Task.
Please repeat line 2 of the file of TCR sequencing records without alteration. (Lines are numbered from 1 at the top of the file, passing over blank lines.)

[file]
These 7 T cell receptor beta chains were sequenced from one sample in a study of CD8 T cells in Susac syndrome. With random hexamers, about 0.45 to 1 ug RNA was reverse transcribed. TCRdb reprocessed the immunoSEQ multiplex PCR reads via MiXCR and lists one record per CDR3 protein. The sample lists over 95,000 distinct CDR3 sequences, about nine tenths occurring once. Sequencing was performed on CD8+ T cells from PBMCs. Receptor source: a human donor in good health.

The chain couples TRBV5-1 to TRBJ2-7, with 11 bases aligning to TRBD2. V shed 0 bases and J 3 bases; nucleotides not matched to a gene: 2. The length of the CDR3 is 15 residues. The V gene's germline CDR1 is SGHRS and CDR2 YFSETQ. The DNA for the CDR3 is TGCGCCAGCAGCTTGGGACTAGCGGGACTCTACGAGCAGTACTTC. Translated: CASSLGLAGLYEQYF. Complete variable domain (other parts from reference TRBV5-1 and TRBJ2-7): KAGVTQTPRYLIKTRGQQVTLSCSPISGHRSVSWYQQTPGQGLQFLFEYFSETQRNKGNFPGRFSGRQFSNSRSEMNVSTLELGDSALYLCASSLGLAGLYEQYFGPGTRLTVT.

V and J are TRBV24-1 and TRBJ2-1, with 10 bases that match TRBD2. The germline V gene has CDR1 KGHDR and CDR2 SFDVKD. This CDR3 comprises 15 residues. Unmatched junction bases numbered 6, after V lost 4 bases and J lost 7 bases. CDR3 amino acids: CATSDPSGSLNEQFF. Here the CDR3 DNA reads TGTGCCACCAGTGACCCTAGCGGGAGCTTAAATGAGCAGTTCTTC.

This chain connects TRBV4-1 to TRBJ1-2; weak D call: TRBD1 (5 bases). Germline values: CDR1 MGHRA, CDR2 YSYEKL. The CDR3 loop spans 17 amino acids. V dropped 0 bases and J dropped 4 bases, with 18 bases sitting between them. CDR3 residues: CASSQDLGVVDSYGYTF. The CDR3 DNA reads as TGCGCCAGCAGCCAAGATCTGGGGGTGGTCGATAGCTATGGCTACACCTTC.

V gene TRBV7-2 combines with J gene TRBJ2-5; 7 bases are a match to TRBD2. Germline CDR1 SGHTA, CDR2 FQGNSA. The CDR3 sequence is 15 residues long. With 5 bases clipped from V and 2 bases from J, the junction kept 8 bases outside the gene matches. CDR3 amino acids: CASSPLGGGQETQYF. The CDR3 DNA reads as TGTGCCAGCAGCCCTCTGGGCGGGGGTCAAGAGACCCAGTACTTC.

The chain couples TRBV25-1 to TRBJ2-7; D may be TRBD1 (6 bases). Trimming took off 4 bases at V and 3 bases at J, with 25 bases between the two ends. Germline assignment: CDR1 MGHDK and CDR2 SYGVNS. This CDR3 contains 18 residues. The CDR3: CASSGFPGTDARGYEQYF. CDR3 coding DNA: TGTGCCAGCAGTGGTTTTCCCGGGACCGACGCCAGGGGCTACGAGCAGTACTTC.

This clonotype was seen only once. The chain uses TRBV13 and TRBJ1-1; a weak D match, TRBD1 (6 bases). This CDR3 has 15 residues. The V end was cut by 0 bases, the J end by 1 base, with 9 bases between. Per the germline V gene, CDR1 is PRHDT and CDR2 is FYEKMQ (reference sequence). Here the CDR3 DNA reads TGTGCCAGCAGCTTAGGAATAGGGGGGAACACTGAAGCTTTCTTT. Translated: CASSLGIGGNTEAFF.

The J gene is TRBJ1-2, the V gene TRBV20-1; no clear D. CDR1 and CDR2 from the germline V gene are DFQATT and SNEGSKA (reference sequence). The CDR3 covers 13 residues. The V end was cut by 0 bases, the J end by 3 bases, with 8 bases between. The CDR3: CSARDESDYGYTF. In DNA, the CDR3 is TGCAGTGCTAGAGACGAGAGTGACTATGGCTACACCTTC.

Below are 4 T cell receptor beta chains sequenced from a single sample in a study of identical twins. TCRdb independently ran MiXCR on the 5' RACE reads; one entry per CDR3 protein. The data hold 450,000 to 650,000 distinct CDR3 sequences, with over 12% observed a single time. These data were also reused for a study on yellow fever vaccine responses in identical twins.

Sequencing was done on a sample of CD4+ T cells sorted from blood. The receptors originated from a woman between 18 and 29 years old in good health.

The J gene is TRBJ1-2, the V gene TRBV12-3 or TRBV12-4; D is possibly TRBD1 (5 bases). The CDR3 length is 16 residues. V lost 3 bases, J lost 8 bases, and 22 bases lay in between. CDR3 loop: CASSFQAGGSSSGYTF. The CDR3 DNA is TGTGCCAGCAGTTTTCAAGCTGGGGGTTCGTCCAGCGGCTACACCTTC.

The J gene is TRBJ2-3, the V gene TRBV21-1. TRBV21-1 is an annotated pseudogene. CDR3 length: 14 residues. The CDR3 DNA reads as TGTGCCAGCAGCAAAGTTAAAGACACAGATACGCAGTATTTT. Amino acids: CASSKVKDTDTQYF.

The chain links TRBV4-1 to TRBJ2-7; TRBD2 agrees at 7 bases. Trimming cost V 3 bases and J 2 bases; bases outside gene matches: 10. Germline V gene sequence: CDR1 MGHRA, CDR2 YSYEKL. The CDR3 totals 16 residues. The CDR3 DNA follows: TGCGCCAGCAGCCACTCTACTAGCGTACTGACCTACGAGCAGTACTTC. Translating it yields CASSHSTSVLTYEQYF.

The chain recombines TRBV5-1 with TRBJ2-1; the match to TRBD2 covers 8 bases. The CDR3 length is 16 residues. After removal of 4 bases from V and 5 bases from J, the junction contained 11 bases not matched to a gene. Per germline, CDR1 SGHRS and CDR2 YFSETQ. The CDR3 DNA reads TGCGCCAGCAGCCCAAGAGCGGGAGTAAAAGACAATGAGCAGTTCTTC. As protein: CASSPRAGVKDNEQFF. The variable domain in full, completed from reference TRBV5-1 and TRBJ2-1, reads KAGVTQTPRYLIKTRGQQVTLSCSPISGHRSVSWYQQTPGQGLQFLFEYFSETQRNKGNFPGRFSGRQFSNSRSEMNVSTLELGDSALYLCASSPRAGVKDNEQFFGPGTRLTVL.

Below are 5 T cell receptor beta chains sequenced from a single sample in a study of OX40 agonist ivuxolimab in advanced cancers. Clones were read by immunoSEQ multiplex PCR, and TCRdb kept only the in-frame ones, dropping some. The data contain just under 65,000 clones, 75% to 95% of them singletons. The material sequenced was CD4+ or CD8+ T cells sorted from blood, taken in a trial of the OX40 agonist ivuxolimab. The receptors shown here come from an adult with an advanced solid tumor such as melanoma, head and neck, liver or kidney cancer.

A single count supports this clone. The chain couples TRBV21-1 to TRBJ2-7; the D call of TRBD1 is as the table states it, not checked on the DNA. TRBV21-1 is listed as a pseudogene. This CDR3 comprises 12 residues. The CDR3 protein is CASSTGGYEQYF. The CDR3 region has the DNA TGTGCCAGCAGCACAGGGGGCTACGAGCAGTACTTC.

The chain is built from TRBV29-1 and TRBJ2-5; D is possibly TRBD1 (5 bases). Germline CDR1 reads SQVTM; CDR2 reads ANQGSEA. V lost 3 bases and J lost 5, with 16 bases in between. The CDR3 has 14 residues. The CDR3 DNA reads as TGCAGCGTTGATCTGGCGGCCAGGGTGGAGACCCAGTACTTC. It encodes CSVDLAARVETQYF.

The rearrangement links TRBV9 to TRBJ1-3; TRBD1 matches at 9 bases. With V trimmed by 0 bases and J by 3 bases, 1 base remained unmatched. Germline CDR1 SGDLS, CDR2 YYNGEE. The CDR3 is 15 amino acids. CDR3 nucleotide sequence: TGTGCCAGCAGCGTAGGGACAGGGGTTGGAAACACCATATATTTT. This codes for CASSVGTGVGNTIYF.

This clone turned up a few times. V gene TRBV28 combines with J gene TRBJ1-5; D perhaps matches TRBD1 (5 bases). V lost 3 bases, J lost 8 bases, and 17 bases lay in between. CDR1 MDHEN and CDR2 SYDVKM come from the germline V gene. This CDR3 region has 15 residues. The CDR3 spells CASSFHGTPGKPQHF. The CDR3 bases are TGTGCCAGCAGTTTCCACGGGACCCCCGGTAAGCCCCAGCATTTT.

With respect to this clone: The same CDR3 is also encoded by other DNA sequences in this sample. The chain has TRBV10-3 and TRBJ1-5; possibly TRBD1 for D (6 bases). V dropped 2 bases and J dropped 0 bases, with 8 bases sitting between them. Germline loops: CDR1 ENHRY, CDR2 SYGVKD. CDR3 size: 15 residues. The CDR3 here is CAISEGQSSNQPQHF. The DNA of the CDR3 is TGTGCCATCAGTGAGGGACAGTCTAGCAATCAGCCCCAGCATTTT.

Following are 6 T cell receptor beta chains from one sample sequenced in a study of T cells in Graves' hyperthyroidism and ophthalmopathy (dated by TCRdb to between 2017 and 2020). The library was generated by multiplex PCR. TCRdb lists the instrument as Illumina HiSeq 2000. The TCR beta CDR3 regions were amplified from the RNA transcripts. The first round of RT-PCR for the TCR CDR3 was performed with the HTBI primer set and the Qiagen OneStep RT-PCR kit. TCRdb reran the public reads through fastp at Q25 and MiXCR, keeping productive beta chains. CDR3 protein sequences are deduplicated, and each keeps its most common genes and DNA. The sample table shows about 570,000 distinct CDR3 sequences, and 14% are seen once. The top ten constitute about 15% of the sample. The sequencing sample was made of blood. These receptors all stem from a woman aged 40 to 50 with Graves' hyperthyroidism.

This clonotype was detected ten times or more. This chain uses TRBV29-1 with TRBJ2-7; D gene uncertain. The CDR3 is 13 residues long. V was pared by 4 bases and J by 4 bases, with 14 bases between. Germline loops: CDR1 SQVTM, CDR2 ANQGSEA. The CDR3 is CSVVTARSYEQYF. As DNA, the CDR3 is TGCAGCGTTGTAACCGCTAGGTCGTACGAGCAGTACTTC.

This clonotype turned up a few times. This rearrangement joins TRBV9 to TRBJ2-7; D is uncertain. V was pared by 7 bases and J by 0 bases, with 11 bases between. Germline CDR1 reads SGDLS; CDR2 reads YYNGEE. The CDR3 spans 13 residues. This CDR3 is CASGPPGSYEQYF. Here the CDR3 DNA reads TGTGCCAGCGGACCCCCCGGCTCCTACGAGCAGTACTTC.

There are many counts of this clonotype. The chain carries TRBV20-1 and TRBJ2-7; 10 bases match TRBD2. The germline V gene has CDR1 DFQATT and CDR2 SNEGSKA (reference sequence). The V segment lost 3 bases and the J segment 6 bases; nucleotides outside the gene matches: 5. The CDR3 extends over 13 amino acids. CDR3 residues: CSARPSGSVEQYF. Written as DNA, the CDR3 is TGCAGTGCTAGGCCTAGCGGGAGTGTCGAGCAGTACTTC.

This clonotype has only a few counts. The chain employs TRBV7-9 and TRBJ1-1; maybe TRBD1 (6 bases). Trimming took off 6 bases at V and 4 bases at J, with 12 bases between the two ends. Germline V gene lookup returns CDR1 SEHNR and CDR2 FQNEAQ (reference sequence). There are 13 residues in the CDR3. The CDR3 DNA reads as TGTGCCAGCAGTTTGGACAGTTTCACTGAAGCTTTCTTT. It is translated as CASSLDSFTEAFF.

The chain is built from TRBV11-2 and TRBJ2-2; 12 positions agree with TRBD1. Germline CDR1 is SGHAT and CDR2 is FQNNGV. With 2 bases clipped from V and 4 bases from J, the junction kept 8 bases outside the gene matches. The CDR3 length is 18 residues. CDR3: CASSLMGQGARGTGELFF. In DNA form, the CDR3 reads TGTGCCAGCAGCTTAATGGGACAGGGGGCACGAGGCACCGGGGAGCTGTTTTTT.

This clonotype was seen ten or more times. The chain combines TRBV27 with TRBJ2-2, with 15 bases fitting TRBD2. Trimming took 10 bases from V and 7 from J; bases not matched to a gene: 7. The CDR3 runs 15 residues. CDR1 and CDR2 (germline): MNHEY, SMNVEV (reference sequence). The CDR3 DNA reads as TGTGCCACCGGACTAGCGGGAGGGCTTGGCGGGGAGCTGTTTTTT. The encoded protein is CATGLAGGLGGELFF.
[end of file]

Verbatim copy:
The chain couples TRBV5-1 to TRBJ2-7, with 11 bases aligning to TRBD2. V shed 0 bases and J 3 bases; nucleotides not matched to a gene: 2. The length of the CDR3 is 15 residues. The V gene's germline CDR1 is SGHRS and CDR2 YFSETQ. The DNA for the CDR3 is TGCGCCAGCAGCTTGGGACTAGCGGGACTCTACGAGCAGTACTTC. Translated: CASSLGLAGLYEQYF. Complete variable domain (other parts from reference TRBV5-1 and TRBJ2-7): KAGVTQTPRYLIKTRGQQVTLSCSPISGHRSVSWYQQTPGQGLQFLFEYFSETQRNKGNFPGRFSGRQFSNSRSEMNVSTLELGDSALYLCASSLGLAGLYEQYFGPGTRLTVT.